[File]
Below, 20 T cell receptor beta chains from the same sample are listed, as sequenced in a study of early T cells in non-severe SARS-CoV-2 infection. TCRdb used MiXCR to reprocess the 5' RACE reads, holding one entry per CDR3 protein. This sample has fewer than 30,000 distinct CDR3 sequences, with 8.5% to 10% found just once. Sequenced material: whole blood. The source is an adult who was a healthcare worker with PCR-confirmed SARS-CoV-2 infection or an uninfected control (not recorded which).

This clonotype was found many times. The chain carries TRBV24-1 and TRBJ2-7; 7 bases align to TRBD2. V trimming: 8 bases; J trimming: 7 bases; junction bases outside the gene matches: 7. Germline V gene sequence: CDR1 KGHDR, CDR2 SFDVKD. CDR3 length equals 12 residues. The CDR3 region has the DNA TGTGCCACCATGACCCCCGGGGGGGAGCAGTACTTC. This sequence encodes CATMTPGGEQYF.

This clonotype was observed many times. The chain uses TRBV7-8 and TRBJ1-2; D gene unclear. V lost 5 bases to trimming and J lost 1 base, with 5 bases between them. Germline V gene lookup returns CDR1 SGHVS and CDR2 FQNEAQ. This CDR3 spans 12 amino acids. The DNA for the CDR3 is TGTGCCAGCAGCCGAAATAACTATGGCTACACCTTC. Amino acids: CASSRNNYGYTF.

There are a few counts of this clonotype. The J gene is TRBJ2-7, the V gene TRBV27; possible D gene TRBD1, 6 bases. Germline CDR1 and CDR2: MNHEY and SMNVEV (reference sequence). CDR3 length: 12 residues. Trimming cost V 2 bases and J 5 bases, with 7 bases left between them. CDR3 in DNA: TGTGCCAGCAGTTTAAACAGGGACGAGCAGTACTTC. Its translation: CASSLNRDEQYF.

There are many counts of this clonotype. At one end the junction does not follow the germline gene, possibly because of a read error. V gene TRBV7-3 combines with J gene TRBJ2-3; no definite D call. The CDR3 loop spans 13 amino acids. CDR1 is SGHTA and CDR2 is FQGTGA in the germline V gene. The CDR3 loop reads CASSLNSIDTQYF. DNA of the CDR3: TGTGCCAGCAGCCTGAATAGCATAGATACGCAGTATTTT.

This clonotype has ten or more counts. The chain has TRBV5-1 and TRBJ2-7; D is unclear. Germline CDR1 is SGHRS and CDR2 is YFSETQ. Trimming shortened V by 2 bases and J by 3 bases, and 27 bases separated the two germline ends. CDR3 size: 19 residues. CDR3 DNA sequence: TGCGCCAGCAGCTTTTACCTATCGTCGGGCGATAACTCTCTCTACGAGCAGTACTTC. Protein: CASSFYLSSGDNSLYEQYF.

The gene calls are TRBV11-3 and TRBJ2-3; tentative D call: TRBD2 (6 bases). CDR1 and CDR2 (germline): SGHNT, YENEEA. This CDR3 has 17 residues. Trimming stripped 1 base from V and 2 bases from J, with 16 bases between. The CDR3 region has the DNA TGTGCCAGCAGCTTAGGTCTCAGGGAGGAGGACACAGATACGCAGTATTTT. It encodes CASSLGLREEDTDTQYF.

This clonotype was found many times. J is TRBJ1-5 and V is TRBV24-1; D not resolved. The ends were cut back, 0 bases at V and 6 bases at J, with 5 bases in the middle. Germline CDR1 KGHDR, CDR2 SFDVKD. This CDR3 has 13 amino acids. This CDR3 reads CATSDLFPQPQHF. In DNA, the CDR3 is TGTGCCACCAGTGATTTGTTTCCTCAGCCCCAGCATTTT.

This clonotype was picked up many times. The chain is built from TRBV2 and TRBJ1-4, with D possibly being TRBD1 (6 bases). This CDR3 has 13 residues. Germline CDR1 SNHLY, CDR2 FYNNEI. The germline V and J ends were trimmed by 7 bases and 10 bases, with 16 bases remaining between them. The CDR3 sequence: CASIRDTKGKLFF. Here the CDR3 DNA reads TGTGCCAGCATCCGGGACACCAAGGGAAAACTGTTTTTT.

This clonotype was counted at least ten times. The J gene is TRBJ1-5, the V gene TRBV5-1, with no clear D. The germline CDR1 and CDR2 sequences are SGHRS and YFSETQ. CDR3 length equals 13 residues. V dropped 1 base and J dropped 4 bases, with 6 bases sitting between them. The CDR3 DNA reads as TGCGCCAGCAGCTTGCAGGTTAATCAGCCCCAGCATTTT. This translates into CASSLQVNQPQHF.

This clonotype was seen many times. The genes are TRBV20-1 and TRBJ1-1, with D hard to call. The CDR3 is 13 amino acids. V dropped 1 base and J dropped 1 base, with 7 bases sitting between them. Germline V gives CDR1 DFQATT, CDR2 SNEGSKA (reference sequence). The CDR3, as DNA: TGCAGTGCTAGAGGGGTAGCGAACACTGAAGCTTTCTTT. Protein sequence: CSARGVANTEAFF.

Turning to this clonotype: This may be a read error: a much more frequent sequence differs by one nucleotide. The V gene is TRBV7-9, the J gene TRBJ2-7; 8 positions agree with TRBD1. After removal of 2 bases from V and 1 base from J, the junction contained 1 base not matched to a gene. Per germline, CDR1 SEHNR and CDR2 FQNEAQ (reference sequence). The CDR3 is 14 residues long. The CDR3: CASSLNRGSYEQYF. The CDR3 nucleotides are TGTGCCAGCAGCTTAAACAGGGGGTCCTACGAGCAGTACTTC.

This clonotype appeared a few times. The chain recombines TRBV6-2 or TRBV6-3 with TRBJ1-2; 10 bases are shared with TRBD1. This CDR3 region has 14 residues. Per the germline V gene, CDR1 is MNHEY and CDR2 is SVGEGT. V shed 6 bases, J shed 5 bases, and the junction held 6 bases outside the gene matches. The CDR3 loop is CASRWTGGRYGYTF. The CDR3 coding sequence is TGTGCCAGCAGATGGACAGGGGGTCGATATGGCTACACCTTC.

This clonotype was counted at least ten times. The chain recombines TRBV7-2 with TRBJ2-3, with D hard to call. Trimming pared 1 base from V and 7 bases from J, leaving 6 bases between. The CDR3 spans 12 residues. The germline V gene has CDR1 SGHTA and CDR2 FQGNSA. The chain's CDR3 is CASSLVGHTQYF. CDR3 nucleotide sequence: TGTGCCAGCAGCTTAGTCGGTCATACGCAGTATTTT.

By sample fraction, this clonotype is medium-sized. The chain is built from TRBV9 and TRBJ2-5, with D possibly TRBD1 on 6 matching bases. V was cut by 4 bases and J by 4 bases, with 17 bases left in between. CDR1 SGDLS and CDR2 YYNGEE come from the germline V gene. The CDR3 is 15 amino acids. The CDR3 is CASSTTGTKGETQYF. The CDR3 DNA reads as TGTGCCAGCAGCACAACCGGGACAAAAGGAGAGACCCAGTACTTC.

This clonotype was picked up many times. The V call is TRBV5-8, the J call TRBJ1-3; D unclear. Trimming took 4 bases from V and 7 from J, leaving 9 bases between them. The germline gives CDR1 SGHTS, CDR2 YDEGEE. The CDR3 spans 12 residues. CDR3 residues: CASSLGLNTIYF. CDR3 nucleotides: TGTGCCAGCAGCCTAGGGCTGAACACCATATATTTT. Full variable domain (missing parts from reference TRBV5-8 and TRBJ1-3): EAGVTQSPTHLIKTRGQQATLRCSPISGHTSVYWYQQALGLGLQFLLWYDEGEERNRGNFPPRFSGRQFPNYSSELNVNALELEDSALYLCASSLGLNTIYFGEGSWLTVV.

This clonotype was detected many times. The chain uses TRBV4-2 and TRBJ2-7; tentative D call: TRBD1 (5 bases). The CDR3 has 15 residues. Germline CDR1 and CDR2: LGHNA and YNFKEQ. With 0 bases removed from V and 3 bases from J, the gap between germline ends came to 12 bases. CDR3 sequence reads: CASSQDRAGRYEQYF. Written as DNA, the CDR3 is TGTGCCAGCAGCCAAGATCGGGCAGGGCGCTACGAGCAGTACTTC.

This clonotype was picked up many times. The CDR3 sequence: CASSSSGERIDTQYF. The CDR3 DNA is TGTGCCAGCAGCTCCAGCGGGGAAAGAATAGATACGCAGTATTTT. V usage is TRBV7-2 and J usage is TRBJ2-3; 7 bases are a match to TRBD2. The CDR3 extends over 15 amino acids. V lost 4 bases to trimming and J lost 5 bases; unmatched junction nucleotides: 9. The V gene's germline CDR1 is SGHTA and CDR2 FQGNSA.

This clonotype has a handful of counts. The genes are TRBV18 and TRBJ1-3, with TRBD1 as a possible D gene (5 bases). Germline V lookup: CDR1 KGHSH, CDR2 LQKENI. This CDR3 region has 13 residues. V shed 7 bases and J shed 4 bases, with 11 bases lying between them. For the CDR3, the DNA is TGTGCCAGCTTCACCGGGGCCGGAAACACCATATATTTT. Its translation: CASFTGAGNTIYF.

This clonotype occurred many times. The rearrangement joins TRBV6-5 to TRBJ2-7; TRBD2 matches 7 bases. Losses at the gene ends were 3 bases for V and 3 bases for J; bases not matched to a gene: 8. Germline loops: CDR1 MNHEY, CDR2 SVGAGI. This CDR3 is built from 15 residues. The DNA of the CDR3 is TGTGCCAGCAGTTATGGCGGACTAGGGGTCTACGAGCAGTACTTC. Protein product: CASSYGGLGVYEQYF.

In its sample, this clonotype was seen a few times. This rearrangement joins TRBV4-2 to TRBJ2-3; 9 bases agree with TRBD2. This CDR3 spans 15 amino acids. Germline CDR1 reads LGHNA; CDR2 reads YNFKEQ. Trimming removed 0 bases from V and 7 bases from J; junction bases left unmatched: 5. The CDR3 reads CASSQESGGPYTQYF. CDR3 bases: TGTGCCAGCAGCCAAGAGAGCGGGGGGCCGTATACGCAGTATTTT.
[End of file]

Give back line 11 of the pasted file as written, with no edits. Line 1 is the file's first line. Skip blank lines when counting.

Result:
This clonotype was seen many times. The genes are TRBV20-1 and TRBJ1-1, with D hard to call. The CDR3 is 13 amino acids. V dropped 1 base and J dropped 1 base, with 7 bases sitting between them. Germline V gives CDR1 DFQATT, CDR2 SNEGSKA (reference sequence). The CDR3, as DNA: TGCAGTGCTAGAGGGGTAGCGAACACTGAAGCTTTCTTT. Protein sequence: CSARGVANTEAFF.